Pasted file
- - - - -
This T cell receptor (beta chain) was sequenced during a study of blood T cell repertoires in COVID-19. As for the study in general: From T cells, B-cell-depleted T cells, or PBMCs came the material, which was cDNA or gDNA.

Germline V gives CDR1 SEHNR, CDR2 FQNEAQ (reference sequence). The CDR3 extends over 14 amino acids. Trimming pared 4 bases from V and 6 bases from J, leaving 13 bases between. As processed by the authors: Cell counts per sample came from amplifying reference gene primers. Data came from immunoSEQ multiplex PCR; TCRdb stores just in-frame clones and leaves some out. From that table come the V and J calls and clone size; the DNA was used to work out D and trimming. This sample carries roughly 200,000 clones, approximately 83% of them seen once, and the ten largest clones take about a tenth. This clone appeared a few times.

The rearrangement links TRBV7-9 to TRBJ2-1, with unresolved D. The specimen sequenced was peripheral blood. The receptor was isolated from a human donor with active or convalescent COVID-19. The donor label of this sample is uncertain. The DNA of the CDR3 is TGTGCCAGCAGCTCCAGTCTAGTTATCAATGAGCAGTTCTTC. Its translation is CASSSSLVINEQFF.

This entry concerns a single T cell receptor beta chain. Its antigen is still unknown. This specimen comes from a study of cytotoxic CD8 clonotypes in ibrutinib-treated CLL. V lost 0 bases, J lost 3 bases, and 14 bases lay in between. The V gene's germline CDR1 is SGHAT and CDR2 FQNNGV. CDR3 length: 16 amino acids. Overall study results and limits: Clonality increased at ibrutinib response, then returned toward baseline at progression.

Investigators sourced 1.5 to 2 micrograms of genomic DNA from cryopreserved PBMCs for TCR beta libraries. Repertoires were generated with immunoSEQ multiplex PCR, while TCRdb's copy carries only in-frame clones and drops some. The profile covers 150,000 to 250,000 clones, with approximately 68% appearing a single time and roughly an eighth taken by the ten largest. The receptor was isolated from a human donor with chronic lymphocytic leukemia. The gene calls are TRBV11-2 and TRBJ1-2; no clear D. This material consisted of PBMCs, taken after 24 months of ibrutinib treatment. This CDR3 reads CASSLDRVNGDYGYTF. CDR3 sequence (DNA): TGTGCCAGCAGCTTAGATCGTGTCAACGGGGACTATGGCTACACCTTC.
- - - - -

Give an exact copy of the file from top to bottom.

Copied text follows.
This T cell receptor (beta chain) was sequenced during a study of blood T cell repertoires in COVID-19. As for the study in general: From T cells, B-cell-depleted T cells, or PBMCs came the material, which was cDNA or gDNA.

Germline V gives CDR1 SEHNR, CDR2 FQNEAQ (reference sequence). The CDR3 extends over 14 amino acids. Trimming pared 4 bases from V and 6 bases from J, leaving 13 bases between. As processed by the authors: Cell counts per sample came from amplifying reference gene primers. Data came from immunoSEQ multiplex PCR; TCRdb stores just in-frame clones and leaves some out. From that table come the V and J calls and clone size; the DNA was used to work out D and trimming. This sample carries roughly 200,000 clones, approximately 83% of them seen once, and the ten largest clones take about a tenth. This clone appeared a few times.

The rearrangement links TRBV7-9 to TRBJ2-1, with unresolved D. The specimen sequenced was peripheral blood. The receptor was isolated from a human donor with active or convalescent COVID-19. The donor label of this sample is uncertain. The DNA of the CDR3 is TGTGCCAGCAGCTCCAGTCTAGTTATCAATGAGCAGTTCTTC. Its translation is CASSSSLVINEQFF.

This entry concerns a single T cell receptor beta chain. Its antigen is still unknown. This specimen comes from a study of cytotoxic CD8 clonotypes in ibrutinib-treated CLL. V lost 0 bases, J lost 3 bases, and 14 bases lay in between. The V gene's germline CDR1 is SGHAT and CDR2 FQNNGV. CDR3 length: 16 amino acids. Overall study results and limits: Clonality increased at ibrutinib response, then returned toward baseline at progression.

Investigators sourced 1.5 to 2 micrograms of genomic DNA from cryopreserved PBMCs for TCR beta libraries. Repertoires were generated with immunoSEQ multiplex PCR, while TCRdb's copy carries only in-frame clones and drops some. The profile covers 150,000 to 250,000 clones, with approximately 68% appearing a single time and roughly an eighth taken by the ten largest. The receptor was isolated from a human donor with chronic lymphocytic leukemia. The gene calls are TRBV11-2 and TRBJ1-2; no clear D. This material consisted of PBMCs, taken after 24 months of ibrutinib treatment. This CDR3 reads CASSLDRVNGDYGYTF. CDR3 sequence (DNA): TGTGCCAGCAGCTTAGATCGTGTCAACGGGGACTATGGCTACACCTTC.